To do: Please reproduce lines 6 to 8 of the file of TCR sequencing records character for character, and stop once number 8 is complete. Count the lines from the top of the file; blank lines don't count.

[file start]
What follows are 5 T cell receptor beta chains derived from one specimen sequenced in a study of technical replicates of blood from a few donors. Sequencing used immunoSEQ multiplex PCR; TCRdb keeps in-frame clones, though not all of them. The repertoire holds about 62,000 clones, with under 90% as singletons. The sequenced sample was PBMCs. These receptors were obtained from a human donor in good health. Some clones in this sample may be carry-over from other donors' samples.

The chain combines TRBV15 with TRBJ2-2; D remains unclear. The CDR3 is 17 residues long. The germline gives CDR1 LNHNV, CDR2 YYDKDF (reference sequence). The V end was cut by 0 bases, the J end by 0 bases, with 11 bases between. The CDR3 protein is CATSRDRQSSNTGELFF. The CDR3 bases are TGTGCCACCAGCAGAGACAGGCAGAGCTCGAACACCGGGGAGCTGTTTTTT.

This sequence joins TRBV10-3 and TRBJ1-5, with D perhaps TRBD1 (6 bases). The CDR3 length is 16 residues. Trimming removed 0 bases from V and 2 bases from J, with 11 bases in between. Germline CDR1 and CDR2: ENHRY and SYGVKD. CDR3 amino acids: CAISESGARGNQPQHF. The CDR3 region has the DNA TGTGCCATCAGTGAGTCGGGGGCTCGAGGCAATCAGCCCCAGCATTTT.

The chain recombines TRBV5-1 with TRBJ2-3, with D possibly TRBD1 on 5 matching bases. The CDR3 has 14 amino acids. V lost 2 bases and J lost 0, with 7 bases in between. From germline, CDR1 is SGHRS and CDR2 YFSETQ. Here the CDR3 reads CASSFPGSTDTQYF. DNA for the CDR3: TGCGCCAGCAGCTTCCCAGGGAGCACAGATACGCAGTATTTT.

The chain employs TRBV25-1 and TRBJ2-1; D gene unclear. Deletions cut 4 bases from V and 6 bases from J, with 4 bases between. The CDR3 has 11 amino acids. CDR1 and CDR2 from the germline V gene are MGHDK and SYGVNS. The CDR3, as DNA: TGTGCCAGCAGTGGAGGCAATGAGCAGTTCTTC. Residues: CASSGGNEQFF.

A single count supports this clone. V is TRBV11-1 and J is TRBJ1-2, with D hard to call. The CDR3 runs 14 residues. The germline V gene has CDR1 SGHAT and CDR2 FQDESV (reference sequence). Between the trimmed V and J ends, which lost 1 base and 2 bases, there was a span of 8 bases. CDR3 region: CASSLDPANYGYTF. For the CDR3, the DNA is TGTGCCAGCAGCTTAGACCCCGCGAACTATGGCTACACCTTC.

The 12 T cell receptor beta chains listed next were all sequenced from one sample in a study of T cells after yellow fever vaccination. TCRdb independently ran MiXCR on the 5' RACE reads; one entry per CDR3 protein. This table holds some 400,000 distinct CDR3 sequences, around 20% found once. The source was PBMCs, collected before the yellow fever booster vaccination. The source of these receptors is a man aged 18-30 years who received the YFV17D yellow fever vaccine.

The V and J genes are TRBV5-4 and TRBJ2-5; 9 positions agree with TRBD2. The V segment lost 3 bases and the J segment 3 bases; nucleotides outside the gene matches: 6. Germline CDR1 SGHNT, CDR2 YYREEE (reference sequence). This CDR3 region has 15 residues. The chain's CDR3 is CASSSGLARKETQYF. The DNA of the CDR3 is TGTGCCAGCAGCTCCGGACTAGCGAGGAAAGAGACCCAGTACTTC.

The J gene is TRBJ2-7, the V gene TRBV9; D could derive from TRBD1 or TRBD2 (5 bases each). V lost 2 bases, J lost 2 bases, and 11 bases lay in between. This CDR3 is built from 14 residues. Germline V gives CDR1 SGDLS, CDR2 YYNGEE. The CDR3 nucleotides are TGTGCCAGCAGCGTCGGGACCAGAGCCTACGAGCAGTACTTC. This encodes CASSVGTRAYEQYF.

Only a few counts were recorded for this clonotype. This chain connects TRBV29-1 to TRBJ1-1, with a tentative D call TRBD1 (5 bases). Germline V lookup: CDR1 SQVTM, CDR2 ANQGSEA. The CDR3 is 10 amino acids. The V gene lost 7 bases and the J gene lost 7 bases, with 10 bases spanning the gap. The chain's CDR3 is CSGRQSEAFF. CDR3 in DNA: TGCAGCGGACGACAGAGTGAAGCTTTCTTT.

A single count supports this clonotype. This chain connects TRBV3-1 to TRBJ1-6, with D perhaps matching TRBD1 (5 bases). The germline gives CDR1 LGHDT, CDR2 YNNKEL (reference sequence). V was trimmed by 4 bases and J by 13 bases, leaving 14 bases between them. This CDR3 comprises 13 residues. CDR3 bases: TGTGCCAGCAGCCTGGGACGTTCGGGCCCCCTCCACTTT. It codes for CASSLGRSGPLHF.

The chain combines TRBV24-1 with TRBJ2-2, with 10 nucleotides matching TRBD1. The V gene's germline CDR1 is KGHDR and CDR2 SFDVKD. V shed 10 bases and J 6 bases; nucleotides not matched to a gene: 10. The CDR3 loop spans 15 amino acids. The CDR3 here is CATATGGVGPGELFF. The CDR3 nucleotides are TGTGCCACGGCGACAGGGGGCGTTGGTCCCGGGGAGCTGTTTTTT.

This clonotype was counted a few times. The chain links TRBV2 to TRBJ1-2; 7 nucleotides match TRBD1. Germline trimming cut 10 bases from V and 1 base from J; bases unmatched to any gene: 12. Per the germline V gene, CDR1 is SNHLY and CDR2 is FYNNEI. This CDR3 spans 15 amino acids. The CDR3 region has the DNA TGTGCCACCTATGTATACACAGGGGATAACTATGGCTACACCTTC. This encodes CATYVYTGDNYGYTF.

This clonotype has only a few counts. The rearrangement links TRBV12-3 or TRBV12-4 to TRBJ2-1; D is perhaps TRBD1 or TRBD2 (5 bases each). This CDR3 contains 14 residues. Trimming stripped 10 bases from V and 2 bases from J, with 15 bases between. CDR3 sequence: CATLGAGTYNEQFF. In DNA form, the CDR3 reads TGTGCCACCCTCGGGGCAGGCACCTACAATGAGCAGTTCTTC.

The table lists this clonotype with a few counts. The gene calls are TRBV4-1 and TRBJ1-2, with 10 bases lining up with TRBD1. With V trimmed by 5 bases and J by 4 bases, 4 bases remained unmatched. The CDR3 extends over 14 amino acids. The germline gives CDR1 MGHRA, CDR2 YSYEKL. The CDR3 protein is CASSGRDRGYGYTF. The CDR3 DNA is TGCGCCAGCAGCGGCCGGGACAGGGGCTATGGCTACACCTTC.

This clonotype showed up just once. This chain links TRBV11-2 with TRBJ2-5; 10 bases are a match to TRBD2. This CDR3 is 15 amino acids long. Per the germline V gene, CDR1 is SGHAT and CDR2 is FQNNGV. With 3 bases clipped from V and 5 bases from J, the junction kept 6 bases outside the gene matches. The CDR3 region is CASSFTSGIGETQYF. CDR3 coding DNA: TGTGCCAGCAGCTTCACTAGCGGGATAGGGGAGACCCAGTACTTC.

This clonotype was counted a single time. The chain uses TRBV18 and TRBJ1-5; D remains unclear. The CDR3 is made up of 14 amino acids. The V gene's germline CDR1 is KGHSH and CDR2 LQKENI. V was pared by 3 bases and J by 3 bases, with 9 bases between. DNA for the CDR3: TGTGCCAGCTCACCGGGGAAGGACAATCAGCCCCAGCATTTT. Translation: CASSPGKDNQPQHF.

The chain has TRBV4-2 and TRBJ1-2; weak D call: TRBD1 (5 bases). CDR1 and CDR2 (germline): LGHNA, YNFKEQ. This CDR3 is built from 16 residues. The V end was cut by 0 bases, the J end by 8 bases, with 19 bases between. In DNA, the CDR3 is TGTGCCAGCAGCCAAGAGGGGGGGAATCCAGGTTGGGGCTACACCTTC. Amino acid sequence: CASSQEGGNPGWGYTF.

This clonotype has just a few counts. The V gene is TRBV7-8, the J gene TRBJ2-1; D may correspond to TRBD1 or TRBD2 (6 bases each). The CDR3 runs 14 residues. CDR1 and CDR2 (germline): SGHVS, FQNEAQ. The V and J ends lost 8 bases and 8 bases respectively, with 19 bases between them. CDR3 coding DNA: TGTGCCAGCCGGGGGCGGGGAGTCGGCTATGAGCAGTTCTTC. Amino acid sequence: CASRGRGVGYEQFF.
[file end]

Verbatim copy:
A single count supports this clone. V is TRBV11-1 and J is TRBJ1-2, with D hard to call. The CDR3 runs 14 residues. The germline V gene has CDR1 SGHAT and CDR2 FQDESV (reference sequence). Between the trimmed V and J ends, which lost 1 base and 2 bases, there was a span of 8 bases. CDR3 region: CASSLDPANYGYTF. For the CDR3, the DNA is TGTGCCAGCAGCTTAGACCCCGCGAACTATGGCTACACCTTC.

The 12 T cell receptor beta chains listed next were all sequenced from one sample in a study of T cells after yellow fever vaccination. TCRdb independently ran MiXCR on the 5' RACE reads; one entry per CDR3 protein. This table holds some 400,000 distinct CDR3 sequences, around 20% found once. The source was PBMCs, collected before the yellow fever booster vaccination. The source of these receptors is a man aged 18-30 years who received the YFV17D yellow fever vaccine.

The V and J genes are TRBV5-4 and TRBJ2-5; 9 positions agree with TRBD2. The V segment lost 3 bases and the J segment 3 bases; nucleotides outside the gene matches: 6. Germline CDR1 SGHNT, CDR2 YYREEE (reference sequence). This CDR3 region has 15 residues. The chain's CDR3 is CASSSGLARKETQYF. The DNA of the CDR3 is TGTGCCAGCAGCTCCGGACTAGCGAGGAAAGAGACCCAGTACTTC.